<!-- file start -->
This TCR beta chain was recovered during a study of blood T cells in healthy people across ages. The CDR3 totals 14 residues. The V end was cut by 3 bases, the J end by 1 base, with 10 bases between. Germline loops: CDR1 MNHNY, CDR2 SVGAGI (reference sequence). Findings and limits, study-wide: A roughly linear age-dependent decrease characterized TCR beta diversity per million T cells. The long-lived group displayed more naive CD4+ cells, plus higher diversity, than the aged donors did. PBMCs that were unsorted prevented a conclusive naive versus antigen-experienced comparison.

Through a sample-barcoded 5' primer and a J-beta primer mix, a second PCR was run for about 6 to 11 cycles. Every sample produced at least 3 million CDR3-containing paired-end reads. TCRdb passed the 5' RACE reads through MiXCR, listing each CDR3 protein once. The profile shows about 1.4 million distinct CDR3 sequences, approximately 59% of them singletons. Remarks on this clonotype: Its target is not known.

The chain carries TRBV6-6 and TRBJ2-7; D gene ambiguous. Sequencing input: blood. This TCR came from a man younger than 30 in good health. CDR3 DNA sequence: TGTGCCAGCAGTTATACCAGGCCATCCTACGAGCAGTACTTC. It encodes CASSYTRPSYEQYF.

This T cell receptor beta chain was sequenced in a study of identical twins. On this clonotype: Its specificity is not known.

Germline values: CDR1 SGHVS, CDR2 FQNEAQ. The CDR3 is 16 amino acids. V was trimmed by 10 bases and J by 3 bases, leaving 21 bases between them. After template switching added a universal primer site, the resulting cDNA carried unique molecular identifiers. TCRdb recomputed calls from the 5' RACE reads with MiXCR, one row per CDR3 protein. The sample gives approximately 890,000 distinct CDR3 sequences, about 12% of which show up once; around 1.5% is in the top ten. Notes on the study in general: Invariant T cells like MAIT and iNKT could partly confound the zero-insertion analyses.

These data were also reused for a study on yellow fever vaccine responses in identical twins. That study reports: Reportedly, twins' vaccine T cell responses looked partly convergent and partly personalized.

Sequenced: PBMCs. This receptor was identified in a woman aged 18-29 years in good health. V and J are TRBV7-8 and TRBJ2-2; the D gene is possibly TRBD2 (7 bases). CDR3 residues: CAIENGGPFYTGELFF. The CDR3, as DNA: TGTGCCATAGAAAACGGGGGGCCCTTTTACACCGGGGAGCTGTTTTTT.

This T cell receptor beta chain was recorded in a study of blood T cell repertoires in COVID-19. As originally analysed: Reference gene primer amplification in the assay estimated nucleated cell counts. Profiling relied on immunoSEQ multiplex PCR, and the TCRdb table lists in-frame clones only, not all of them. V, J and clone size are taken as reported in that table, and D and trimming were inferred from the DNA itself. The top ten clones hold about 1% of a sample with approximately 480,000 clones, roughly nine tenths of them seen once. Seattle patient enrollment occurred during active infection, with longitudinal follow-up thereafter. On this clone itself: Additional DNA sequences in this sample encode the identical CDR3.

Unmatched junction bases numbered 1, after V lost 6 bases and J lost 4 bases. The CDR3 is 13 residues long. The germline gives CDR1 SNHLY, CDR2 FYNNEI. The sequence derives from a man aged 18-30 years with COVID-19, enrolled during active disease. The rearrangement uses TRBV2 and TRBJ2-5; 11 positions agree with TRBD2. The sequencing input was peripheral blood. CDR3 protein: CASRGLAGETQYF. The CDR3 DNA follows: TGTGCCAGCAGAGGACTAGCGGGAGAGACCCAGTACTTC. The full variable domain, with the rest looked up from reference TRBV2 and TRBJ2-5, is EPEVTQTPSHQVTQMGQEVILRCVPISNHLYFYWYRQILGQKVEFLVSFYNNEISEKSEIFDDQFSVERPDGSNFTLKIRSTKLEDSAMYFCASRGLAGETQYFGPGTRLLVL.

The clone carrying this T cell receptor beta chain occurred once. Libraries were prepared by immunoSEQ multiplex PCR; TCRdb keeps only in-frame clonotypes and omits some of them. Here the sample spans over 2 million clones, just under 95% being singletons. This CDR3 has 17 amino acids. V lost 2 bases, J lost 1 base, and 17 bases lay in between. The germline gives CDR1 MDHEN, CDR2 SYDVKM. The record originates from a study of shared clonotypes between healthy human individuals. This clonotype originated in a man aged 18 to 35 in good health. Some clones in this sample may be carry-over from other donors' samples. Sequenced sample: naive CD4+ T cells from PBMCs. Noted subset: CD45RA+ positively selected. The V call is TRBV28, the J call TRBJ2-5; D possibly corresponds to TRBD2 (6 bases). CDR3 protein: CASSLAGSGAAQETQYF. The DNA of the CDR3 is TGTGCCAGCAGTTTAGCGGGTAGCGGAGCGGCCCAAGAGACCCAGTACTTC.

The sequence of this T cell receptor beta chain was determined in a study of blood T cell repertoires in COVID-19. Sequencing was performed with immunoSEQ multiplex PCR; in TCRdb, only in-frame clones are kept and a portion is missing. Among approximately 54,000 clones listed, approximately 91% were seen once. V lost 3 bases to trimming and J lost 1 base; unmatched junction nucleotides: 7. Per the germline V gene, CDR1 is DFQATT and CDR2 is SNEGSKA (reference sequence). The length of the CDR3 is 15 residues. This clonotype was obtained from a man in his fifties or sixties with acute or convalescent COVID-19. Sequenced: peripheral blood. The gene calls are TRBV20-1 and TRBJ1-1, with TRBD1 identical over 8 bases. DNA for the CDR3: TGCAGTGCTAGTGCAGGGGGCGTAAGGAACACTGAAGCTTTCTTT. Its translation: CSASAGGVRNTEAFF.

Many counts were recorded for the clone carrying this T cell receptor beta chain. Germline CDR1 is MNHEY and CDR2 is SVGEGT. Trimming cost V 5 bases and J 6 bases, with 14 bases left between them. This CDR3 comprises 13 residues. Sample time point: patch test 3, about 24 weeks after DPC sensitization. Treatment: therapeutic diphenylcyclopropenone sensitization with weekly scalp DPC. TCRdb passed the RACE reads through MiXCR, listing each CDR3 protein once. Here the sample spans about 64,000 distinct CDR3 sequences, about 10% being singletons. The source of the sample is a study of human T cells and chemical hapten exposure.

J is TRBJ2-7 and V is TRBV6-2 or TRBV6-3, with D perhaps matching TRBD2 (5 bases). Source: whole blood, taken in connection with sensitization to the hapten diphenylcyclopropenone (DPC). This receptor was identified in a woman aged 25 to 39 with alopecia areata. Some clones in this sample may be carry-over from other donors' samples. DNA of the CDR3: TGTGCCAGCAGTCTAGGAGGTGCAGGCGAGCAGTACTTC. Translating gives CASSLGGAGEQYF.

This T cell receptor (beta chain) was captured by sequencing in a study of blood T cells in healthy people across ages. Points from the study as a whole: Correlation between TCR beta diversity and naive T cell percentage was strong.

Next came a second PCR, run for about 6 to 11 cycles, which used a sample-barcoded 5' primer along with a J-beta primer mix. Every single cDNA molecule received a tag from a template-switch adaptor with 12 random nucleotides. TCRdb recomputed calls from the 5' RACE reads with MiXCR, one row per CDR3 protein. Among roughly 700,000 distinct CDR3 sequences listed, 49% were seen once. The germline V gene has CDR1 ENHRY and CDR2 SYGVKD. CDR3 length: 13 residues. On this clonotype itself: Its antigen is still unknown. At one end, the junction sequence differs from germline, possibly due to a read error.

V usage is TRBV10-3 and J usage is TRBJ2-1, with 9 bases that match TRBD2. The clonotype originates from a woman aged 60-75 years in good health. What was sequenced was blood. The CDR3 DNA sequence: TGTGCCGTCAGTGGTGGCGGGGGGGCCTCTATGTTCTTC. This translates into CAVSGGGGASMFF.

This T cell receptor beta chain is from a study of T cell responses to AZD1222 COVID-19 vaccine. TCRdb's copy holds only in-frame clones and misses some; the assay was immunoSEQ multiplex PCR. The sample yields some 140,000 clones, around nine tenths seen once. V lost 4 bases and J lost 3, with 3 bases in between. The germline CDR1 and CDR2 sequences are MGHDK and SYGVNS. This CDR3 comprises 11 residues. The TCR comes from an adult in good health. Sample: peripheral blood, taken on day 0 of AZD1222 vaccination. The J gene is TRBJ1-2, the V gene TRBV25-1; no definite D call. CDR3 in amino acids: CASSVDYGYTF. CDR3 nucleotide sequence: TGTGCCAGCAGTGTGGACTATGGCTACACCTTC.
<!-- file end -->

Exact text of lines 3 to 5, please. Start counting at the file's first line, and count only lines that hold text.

The chain carries TRBV6-6 and TRBJ2-7; D gene ambiguous. Sequencing input: blood. This TCR came from a man younger than 30 in good health. CDR3 DNA sequence: TGTGCCAGCAGTTATACCAGGCCATCCTACGAGCAGTACTTC. It encodes CASSYTRPSYEQYF.

This T cell receptor beta chain was sequenced in a study of identical twins. On this clonotype: Its specificity is not known.

Germline values: CDR1 SGHVS, CDR2 FQNEAQ. The CDR3 is 16 amino acids. V was trimmed by 10 bases and J by 3 bases, leaving 21 bases between them. After template switching added a universal primer site, the resulting cDNA carried unique molecular identifiers. TCRdb recomputed calls from the 5' RACE reads with MiXCR, one row per CDR3 protein. The sample gives approximately 890,000 distinct CDR3 sequences, about 12% of which show up once; around 1.5% is in the top ten. Notes on the study in general: Invariant T cells like MAIT and iNKT could partly confound the zero-insertion analyses.